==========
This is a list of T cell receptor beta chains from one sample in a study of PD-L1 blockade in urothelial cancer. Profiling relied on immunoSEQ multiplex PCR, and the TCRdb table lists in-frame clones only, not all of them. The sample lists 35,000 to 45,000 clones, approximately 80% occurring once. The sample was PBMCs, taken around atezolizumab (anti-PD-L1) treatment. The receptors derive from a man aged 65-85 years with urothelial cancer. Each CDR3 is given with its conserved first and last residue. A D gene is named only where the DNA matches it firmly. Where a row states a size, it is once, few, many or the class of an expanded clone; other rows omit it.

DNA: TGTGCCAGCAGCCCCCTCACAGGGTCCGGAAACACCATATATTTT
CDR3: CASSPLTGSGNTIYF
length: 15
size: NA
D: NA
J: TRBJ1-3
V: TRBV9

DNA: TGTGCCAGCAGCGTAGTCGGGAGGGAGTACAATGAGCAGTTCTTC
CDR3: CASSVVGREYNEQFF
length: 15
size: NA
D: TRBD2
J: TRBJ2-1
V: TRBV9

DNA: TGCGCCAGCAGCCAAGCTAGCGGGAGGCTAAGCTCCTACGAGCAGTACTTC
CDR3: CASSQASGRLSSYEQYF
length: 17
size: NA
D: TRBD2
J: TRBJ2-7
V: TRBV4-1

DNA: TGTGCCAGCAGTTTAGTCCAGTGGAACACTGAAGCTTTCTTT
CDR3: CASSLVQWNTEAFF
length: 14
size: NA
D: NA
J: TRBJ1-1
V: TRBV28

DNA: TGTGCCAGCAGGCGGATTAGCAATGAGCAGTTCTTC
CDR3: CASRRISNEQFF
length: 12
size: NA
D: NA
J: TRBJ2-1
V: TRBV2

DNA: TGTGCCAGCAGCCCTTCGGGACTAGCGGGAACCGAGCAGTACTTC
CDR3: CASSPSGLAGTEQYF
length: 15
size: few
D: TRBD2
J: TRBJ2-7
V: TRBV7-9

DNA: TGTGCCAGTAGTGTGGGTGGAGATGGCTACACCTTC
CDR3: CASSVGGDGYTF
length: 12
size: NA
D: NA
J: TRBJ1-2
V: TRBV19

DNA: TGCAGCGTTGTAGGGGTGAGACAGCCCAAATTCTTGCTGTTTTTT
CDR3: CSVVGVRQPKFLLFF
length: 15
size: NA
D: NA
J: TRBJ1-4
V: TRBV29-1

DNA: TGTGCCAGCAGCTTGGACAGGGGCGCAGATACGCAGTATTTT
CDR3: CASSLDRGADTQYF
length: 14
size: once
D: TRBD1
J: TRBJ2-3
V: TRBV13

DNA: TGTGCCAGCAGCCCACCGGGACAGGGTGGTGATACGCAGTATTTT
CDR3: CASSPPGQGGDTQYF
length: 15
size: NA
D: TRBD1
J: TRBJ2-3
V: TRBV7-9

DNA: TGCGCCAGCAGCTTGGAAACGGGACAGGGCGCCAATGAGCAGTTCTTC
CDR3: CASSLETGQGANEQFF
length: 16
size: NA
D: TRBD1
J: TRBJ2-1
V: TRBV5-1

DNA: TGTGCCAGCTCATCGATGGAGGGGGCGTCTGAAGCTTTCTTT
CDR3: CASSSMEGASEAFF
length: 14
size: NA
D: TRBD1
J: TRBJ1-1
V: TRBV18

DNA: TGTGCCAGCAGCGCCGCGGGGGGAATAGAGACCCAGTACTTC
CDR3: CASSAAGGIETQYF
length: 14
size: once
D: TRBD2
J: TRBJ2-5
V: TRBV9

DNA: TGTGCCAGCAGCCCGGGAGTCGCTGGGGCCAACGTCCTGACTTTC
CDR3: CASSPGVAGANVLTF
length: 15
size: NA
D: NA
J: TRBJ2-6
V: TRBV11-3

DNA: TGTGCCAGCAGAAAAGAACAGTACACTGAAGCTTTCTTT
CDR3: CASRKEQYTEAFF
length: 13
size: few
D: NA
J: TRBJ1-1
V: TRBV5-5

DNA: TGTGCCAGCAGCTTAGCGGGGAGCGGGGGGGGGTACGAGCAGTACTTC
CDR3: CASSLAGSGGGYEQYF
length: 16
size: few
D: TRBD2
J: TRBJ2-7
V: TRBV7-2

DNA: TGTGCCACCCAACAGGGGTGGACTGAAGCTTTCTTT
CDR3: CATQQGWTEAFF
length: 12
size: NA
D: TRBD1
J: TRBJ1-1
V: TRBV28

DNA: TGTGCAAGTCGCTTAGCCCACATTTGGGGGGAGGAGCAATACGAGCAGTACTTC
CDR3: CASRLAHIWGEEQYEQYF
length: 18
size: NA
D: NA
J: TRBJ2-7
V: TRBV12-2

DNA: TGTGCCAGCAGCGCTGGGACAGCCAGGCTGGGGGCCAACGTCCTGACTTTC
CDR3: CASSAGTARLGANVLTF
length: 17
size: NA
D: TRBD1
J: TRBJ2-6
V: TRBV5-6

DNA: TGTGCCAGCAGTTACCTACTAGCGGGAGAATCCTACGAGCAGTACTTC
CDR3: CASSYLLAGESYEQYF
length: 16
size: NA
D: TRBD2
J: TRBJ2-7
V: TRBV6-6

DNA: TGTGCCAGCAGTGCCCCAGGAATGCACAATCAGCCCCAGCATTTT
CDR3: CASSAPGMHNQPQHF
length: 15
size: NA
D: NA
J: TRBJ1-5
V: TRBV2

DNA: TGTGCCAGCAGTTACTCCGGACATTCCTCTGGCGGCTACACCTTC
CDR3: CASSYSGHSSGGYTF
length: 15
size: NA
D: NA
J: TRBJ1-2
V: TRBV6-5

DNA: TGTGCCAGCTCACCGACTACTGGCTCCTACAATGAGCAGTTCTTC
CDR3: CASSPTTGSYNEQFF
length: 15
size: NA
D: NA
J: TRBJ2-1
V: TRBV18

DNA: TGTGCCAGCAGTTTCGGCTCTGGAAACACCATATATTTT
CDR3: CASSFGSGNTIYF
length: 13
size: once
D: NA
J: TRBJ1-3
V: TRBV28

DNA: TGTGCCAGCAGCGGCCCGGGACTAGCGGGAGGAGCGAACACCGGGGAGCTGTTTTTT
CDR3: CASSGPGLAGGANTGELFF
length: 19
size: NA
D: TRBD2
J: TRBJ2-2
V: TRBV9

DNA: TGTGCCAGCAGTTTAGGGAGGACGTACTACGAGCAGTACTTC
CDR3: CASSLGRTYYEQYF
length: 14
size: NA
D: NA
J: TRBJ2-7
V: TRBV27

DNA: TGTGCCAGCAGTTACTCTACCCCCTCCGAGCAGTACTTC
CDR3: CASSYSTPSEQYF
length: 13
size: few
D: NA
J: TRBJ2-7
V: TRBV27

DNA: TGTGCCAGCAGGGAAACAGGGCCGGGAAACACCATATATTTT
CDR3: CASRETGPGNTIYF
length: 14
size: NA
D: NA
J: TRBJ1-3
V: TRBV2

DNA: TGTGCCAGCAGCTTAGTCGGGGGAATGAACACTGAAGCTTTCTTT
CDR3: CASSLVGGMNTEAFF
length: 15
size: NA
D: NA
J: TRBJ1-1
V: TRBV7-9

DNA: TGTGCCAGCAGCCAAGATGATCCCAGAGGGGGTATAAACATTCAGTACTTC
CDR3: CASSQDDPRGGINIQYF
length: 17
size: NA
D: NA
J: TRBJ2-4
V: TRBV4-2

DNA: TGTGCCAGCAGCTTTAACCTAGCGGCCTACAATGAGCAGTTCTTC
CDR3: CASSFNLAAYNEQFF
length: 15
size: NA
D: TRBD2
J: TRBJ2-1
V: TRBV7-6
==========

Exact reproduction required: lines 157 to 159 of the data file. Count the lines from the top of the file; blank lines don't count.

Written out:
CDR3: CASSPTTGSYNEQFF
length: 15
size: NA